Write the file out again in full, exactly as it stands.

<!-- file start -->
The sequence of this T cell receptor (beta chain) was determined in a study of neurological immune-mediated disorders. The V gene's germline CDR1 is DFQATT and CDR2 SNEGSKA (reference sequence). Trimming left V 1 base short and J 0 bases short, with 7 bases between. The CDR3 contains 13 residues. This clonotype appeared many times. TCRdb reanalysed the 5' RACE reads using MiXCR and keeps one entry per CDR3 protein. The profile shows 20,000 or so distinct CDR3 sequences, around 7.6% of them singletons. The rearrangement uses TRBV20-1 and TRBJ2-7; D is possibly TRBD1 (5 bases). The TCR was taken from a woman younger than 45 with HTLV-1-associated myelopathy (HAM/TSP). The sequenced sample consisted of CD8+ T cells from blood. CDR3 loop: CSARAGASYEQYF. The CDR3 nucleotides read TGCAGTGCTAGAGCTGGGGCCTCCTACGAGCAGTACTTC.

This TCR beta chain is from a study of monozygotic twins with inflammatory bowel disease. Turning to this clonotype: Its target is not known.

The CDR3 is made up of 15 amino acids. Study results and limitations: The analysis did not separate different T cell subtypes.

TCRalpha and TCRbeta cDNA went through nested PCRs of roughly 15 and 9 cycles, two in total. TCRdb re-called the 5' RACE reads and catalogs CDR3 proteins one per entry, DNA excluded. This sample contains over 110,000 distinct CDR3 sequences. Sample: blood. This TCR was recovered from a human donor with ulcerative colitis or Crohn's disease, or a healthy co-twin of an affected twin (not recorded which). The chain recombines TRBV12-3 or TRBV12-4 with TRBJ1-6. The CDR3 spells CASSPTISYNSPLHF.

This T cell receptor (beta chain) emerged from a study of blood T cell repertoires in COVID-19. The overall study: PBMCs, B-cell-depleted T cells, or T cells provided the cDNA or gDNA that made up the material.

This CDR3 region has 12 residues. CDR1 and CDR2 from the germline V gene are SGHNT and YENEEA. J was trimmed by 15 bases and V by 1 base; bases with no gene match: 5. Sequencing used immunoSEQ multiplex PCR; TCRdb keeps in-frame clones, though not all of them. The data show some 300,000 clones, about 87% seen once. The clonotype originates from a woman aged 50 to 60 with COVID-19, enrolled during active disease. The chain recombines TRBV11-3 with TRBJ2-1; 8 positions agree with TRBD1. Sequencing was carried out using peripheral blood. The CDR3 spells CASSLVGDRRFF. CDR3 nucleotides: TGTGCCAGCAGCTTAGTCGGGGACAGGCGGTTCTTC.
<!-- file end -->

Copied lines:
The sequence of this T cell receptor (beta chain) was determined in a study of neurological immune-mediated disorders. The V gene's germline CDR1 is DFQATT and CDR2 SNEGSKA (reference sequence). Trimming left V 1 base short and J 0 bases short, with 7 bases between. The CDR3 contains 13 residues. This clonotype appeared many times. TCRdb reanalysed the 5' RACE reads using MiXCR and keeps one entry per CDR3 protein. The profile shows 20,000 or so distinct CDR3 sequences, around 7.6% of them singletons. The rearrangement uses TRBV20-1 and TRBJ2-7; D is possibly TRBD1 (5 bases). The TCR was taken from a woman younger than 45 with HTLV-1-associated myelopathy (HAM/TSP). The sequenced sample consisted of CD8+ T cells from blood. CDR3 loop: CSARAGASYEQYF. The CDR3 nucleotides read TGCAGTGCTAGAGCTGGGGCCTCCTACGAGCAGTACTTC.

This TCR beta chain is from a study of monozygotic twins with inflammatory bowel disease. Turning to this clonotype: Its target is not known.

The CDR3 is made up of 15 amino acids. Study results and limitations: The analysis did not separate different T cell subtypes.

TCRalpha and TCRbeta cDNA went through nested PCRs of roughly 15 and 9 cycles, two in total. TCRdb re-called the 5' RACE reads and catalogs CDR3 proteins one per entry, DNA excluded. This sample contains over 110,000 distinct CDR3 sequences. Sample: blood. This TCR was recovered from a human donor with ulcerative colitis or Crohn's disease, or a healthy co-twin of an affected twin (not recorded which). The chain recombines TRBV12-3 or TRBV12-4 with TRBJ1-6. The CDR3 spells CASSPTISYNSPLHF.

This T cell receptor (beta chain) emerged from a study of blood T cell repertoires in COVID-19. The overall study: PBMCs, B-cell-depleted T cells, or T cells provided the cDNA or gDNA that made up the material.

This CDR3 region has 12 residues. CDR1 and CDR2 from the germline V gene are SGHNT and YENEEA. J was trimmed by 15 bases and V by 1 base; bases with no gene match: 5. Sequencing used immunoSEQ multiplex PCR; TCRdb keeps in-frame clones, though not all of them. The data show some 300,000 clones, about 87% seen once. The clonotype originates from a woman aged 50 to 60 with COVID-19, enrolled during active disease. The chain recombines TRBV11-3 with TRBJ2-1; 8 positions agree with TRBD1. Sequencing was carried out using peripheral blood. The CDR3 spells CASSLVGDRRFF. CDR3 nucleotides: TGTGCCAGCAGCTTAGTCGGGGACAGGCGGTTCTTC.